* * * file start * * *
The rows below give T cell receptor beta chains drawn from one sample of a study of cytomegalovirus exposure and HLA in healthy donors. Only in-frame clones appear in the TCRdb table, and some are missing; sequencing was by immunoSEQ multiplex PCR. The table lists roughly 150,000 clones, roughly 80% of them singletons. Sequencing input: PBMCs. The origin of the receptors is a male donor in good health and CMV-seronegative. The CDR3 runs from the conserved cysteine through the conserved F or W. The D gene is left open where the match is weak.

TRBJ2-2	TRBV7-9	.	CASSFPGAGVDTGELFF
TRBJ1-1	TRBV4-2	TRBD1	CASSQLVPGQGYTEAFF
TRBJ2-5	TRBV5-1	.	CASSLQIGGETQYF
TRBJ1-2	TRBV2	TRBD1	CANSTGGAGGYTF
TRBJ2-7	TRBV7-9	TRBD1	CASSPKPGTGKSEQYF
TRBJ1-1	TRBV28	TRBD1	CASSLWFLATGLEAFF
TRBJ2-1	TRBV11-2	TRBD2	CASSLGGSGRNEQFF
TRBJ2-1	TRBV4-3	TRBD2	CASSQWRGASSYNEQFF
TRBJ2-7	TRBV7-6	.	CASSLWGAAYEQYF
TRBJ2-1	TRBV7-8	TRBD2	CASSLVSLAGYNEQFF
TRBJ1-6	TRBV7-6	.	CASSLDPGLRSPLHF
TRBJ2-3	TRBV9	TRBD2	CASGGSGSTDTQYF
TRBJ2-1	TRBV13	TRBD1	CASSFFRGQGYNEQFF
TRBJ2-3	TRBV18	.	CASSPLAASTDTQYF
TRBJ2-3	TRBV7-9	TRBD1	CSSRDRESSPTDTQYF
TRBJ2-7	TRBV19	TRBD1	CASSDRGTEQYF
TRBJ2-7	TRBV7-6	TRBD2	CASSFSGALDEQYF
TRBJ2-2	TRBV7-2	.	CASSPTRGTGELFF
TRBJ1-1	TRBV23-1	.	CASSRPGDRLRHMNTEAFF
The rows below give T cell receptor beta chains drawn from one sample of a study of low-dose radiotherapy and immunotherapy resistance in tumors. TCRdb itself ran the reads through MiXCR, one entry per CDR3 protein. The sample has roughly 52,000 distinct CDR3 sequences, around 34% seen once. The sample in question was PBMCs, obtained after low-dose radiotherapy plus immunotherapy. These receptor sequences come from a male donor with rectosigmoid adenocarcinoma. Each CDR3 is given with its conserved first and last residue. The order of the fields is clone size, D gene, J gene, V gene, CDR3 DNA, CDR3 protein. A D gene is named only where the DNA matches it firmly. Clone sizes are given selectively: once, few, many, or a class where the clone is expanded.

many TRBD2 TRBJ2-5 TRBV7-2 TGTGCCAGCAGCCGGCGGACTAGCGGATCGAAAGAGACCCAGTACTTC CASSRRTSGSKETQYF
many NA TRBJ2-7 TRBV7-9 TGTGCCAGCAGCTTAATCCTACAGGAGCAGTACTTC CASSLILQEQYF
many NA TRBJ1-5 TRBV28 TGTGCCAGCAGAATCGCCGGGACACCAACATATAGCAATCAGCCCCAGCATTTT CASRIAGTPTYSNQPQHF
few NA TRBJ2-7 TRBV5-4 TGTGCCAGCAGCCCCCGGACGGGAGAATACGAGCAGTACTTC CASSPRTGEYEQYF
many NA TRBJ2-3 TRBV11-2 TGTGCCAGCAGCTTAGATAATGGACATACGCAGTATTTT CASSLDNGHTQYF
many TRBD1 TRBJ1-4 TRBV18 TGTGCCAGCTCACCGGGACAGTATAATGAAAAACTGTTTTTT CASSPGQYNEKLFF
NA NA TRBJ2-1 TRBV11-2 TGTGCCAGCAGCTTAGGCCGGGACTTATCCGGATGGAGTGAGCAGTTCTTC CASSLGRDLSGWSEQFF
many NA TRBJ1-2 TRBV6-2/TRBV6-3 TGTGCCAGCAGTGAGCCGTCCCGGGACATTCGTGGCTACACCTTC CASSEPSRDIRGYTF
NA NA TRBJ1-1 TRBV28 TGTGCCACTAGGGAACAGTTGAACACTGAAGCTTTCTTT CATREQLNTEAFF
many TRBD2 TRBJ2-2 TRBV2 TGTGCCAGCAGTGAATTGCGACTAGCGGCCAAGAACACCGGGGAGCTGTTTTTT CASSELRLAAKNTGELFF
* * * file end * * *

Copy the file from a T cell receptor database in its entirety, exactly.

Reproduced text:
The rows below give T cell receptor beta chains drawn from one sample of a study of cytomegalovirus exposure and HLA in healthy donors. Only in-frame clones appear in the TCRdb table, and some are missing; sequencing was by immunoSEQ multiplex PCR. The table lists roughly 150,000 clones, roughly 80% of them singletons. Sequencing input: PBMCs. The origin of the receptors is a male donor in good health and CMV-seronegative. The CDR3 runs from the conserved cysteine through the conserved F or W. The D gene is left open where the match is weak.

TRBJ2-2	TRBV7-9	.	CASSFPGAGVDTGELFF
TRBJ1-1	TRBV4-2	TRBD1	CASSQLVPGQGYTEAFF
TRBJ2-5	TRBV5-1	.	CASSLQIGGETQYF
TRBJ1-2	TRBV2	TRBD1	CANSTGGAGGYTF
TRBJ2-7	TRBV7-9	TRBD1	CASSPKPGTGKSEQYF
TRBJ1-1	TRBV28	TRBD1	CASSLWFLATGLEAFF
TRBJ2-1	TRBV11-2	TRBD2	CASSLGGSGRNEQFF
TRBJ2-1	TRBV4-3	TRBD2	CASSQWRGASSYNEQFF
TRBJ2-7	TRBV7-6	.	CASSLWGAAYEQYF
TRBJ2-1	TRBV7-8	TRBD2	CASSLVSLAGYNEQFF
TRBJ1-6	TRBV7-6	.	CASSLDPGLRSPLHF
TRBJ2-3	TRBV9	TRBD2	CASGGSGSTDTQYF
TRBJ2-1	TRBV13	TRBD1	CASSFFRGQGYNEQFF
TRBJ2-3	TRBV18	.	CASSPLAASTDTQYF
TRBJ2-3	TRBV7-9	TRBD1	CSSRDRESSPTDTQYF
TRBJ2-7	TRBV19	TRBD1	CASSDRGTEQYF
TRBJ2-7	TRBV7-6	TRBD2	CASSFSGALDEQYF
TRBJ2-2	TRBV7-2	.	CASSPTRGTGELFF
TRBJ1-1	TRBV23-1	.	CASSRPGDRLRHMNTEAFF
The rows below give T cell receptor beta chains drawn from one sample of a study of low-dose radiotherapy and immunotherapy resistance in tumors. TCRdb itself ran the reads through MiXCR, one entry per CDR3 protein. The sample has roughly 52,000 distinct CDR3 sequences, around 34% seen once. The sample in question was PBMCs, obtained after low-dose radiotherapy plus immunotherapy. These receptor sequences come from a male donor with rectosigmoid adenocarcinoma. Each CDR3 is given with its conserved first and last residue. The order of the fields is clone size, D gene, J gene, V gene, CDR3 DNA, CDR3 protein. A D gene is named only where the DNA matches it firmly. Clone sizes are given selectively: once, few, many, or a class where the clone is expanded.

many TRBD2 TRBJ2-5 TRBV7-2 TGTGCCAGCAGCCGGCGGACTAGCGGATCGAAAGAGACCCAGTACTTC CASSRRTSGSKETQYF
many NA TRBJ2-7 TRBV7-9 TGTGCCAGCAGCTTAATCCTACAGGAGCAGTACTTC CASSLILQEQYF
many NA TRBJ1-5 TRBV28 TGTGCCAGCAGAATCGCCGGGACACCAACATATAGCAATCAGCCCCAGCATTTT CASRIAGTPTYSNQPQHF
few NA TRBJ2-7 TRBV5-4 TGTGCCAGCAGCCCCCGGACGGGAGAATACGAGCAGTACTTC CASSPRTGEYEQYF
many NA TRBJ2-3 TRBV11-2 TGTGCCAGCAGCTTAGATAATGGACATACGCAGTATTTT CASSLDNGHTQYF
many TRBD1 TRBJ1-4 TRBV18 TGTGCCAGCTCACCGGGACAGTATAATGAAAAACTGTTTTTT CASSPGQYNEKLFF
NA NA TRBJ2-1 TRBV11-2 TGTGCCAGCAGCTTAGGCCGGGACTTATCCGGATGGAGTGAGCAGTTCTTC CASSLGRDLSGWSEQFF
many NA TRBJ1-2 TRBV6-2/TRBV6-3 TGTGCCAGCAGTGAGCCGTCCCGGGACATTCGTGGCTACACCTTC CASSEPSRDIRGYTF
NA NA TRBJ1-1 TRBV28 TGTGCCACTAGGGAACAGTTGAACACTGAAGCTTTCTTT CATREQLNTEAFF
many TRBD2 TRBJ2-2 TRBV2 TGTGCCAGCAGTGAATTGCGACTAGCGGCCAAGAACACCGGGGAGCTGTTTTTT CASSELRLAAKNTGELFF